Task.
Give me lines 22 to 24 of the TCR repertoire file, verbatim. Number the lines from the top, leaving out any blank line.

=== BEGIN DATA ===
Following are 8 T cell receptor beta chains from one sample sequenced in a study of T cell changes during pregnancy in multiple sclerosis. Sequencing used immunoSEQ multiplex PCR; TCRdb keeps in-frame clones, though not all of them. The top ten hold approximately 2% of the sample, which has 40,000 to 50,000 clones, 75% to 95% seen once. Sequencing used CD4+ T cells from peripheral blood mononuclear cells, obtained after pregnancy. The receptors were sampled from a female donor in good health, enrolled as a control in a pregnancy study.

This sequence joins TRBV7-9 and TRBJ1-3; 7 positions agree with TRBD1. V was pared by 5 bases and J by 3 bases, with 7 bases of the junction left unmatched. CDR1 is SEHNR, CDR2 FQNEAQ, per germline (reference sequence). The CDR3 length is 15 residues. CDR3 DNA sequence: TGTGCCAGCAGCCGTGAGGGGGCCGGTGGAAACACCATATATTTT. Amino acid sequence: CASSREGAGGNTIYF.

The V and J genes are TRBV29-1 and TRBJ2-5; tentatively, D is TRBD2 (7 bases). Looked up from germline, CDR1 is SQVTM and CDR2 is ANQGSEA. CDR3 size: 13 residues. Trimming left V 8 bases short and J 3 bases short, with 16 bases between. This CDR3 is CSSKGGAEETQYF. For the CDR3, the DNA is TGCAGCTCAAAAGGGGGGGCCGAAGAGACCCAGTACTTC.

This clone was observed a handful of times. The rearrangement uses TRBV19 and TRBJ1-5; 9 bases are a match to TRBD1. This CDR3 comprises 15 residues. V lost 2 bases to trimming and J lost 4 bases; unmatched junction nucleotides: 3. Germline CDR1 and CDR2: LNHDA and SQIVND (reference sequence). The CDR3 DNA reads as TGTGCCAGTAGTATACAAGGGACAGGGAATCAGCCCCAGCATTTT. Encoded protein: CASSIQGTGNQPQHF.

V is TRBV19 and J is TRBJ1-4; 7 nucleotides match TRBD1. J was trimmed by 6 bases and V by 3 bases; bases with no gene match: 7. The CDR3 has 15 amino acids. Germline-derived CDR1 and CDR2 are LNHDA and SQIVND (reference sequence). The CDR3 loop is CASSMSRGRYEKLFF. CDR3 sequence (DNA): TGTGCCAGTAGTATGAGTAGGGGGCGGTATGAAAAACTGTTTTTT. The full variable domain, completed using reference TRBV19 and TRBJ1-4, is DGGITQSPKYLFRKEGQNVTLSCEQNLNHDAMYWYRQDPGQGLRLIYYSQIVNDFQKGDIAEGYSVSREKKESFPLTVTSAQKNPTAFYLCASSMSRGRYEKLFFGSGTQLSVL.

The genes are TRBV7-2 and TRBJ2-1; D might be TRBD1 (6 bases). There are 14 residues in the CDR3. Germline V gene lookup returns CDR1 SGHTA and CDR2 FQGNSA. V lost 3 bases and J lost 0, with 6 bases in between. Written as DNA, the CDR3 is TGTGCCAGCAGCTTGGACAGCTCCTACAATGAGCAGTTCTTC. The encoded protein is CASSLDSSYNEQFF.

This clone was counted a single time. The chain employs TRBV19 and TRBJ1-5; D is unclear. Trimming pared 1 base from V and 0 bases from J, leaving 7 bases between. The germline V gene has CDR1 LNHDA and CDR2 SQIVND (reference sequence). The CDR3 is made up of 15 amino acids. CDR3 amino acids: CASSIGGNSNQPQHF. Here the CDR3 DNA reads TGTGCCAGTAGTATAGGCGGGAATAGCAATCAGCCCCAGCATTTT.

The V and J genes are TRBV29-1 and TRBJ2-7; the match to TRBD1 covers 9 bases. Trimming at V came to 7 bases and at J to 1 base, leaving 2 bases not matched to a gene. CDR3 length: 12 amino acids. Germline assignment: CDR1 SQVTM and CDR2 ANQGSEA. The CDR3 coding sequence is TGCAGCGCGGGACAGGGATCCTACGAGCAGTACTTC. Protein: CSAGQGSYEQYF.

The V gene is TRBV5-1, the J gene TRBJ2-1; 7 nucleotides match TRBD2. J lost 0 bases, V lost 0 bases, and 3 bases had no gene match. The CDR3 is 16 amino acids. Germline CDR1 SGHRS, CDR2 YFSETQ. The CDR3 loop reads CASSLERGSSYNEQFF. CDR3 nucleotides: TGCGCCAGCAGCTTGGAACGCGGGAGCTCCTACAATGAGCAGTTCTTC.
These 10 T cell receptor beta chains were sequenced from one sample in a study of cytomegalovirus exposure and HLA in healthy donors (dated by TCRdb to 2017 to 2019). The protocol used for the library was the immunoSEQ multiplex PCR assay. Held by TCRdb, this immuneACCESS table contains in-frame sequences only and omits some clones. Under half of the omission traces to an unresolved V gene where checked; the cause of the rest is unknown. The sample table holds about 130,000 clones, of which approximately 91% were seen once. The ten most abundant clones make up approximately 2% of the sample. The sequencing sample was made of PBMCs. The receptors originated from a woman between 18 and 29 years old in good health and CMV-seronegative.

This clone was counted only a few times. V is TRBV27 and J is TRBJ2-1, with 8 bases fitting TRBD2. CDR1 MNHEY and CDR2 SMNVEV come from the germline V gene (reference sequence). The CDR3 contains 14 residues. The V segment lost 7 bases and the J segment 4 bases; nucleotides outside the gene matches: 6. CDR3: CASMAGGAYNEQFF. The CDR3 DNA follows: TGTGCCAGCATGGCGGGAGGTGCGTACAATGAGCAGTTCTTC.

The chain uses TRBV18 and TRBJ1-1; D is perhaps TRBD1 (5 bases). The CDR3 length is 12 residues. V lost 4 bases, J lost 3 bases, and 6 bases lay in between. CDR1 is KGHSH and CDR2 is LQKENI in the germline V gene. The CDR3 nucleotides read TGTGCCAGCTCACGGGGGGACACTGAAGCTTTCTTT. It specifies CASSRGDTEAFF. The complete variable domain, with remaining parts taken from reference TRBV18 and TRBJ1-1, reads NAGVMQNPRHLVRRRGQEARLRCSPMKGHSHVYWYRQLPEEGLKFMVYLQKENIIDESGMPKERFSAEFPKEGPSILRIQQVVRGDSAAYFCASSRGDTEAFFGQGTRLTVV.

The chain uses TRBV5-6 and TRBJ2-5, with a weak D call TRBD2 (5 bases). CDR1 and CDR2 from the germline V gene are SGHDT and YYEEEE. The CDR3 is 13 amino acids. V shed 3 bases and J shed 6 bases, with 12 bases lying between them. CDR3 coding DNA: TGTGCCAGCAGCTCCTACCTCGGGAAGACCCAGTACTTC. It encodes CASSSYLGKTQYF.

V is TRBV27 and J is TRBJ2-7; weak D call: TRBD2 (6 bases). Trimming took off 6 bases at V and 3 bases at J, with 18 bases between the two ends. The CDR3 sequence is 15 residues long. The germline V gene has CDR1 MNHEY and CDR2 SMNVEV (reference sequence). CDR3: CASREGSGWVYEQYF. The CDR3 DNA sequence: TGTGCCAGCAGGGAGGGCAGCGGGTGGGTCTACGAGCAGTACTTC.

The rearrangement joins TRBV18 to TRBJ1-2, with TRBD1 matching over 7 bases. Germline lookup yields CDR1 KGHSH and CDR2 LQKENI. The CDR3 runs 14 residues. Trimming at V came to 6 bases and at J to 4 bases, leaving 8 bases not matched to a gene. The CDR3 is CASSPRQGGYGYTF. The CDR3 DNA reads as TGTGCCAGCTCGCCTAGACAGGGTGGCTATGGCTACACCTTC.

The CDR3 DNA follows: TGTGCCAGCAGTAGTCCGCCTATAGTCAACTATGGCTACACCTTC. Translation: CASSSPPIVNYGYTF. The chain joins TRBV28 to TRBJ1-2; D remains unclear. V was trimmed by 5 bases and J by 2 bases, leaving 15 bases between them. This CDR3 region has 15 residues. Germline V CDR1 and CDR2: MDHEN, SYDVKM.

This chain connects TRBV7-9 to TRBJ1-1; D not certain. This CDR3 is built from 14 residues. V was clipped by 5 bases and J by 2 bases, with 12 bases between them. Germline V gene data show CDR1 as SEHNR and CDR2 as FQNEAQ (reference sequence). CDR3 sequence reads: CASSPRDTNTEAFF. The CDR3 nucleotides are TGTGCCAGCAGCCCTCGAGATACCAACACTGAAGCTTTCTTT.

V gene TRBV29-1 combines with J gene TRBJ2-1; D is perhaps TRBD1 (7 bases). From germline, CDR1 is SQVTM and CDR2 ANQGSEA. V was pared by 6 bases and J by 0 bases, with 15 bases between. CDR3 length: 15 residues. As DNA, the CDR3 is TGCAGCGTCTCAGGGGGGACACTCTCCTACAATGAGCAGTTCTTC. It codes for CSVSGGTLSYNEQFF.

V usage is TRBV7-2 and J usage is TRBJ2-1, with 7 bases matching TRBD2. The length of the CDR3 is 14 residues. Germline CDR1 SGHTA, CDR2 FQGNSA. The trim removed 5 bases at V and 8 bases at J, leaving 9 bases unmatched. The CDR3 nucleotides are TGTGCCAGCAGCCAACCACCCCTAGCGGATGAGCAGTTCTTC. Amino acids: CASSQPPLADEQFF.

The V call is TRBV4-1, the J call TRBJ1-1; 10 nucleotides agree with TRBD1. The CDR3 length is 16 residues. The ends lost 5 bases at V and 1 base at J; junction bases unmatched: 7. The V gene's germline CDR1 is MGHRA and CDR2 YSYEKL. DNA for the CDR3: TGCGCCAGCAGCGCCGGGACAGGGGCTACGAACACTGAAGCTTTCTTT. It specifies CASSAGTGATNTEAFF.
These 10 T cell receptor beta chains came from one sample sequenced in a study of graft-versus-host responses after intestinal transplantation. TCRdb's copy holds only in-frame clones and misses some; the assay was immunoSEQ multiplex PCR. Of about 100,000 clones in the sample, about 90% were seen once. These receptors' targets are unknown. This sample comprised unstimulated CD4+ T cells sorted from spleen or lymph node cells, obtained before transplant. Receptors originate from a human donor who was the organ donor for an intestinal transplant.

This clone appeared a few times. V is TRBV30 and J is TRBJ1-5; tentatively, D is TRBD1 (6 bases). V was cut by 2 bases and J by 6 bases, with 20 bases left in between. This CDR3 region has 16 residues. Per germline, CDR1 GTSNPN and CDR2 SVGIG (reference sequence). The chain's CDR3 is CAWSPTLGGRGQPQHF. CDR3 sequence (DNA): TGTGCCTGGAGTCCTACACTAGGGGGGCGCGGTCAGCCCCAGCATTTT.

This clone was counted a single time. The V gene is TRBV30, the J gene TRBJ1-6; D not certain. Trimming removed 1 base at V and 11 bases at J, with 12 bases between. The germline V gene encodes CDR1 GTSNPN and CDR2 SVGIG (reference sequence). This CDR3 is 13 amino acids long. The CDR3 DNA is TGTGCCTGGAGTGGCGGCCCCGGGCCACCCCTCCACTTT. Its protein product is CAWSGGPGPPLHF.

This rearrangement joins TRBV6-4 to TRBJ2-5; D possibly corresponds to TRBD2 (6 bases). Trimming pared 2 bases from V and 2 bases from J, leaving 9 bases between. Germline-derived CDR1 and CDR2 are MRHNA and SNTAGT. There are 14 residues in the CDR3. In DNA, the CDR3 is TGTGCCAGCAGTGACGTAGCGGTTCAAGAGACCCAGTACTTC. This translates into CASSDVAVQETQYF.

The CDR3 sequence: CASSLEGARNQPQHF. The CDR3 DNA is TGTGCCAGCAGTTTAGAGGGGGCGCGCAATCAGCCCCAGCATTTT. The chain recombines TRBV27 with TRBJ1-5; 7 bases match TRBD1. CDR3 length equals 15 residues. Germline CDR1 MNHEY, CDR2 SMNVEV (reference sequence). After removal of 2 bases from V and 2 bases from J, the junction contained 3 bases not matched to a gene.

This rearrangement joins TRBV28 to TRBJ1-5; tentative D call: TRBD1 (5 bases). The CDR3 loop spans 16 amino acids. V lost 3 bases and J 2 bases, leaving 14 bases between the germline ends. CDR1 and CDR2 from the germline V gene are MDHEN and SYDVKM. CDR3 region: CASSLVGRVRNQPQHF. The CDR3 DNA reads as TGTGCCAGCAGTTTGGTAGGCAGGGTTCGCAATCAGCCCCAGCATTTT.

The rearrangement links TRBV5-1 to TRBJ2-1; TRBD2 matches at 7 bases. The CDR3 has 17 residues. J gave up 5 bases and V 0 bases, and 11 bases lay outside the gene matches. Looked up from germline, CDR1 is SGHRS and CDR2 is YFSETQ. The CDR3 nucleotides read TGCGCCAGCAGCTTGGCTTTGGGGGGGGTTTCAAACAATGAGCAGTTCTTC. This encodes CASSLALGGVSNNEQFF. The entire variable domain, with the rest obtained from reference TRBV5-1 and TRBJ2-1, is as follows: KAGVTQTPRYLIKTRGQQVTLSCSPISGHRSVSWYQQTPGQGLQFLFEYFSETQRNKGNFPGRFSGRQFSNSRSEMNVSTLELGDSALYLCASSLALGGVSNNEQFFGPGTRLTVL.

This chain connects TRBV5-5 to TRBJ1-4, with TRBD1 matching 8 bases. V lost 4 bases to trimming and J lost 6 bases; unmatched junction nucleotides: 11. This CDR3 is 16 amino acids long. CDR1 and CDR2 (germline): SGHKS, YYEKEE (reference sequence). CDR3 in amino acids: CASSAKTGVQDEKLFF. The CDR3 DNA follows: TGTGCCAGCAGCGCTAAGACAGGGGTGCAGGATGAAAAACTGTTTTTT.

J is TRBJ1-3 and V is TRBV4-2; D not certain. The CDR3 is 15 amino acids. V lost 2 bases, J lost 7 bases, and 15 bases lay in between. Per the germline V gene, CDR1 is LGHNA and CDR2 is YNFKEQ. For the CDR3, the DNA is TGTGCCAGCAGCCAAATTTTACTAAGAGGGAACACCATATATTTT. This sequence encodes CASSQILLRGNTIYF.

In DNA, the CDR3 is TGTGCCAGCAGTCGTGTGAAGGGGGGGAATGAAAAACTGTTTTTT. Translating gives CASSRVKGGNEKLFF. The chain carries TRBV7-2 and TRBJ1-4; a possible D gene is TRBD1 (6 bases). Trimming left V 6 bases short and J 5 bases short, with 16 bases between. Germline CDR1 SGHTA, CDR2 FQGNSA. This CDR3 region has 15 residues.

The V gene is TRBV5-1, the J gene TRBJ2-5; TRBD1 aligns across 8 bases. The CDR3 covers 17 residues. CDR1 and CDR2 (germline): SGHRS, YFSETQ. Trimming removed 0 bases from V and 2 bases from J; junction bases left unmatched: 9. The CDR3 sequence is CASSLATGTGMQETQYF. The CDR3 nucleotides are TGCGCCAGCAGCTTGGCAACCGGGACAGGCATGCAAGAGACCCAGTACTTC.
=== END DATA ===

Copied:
This clone appeared a few times. V is TRBV30 and J is TRBJ1-5; tentatively, D is TRBD1 (6 bases). V was cut by 2 bases and J by 6 bases, with 20 bases left in between. This CDR3 region has 16 residues. Per germline, CDR1 GTSNPN and CDR2 SVGIG (reference sequence). The chain's CDR3 is CAWSPTLGGRGQPQHF. CDR3 sequence (DNA): TGTGCCTGGAGTCCTACACTAGGGGGGCGCGGTCAGCCCCAGCATTTT.

This clone was counted a single time. The V gene is TRBV30, the J gene TRBJ1-6; D not certain. Trimming removed 1 base at V and 11 bases at J, with 12 bases between. The germline V gene encodes CDR1 GTSNPN and CDR2 SVGIG (reference sequence). This CDR3 is 13 amino acids long. The CDR3 DNA is TGTGCCTGGAGTGGCGGCCCCGGGCCACCCCTCCACTTT. Its protein product is CAWSGGPGPPLHF.

This rearrangement joins TRBV6-4 to TRBJ2-5; D possibly corresponds to TRBD2 (6 bases). Trimming pared 2 bases from V and 2 bases from J, leaving 9 bases between. Germline-derived CDR1 and CDR2 are MRHNA and SNTAGT. There are 14 residues in the CDR3. In DNA, the CDR3 is TGTGCCAGCAGTGACGTAGCGGTTCAAGAGACCCAGTACTTC. This translates into CASSDVAVQETQYF.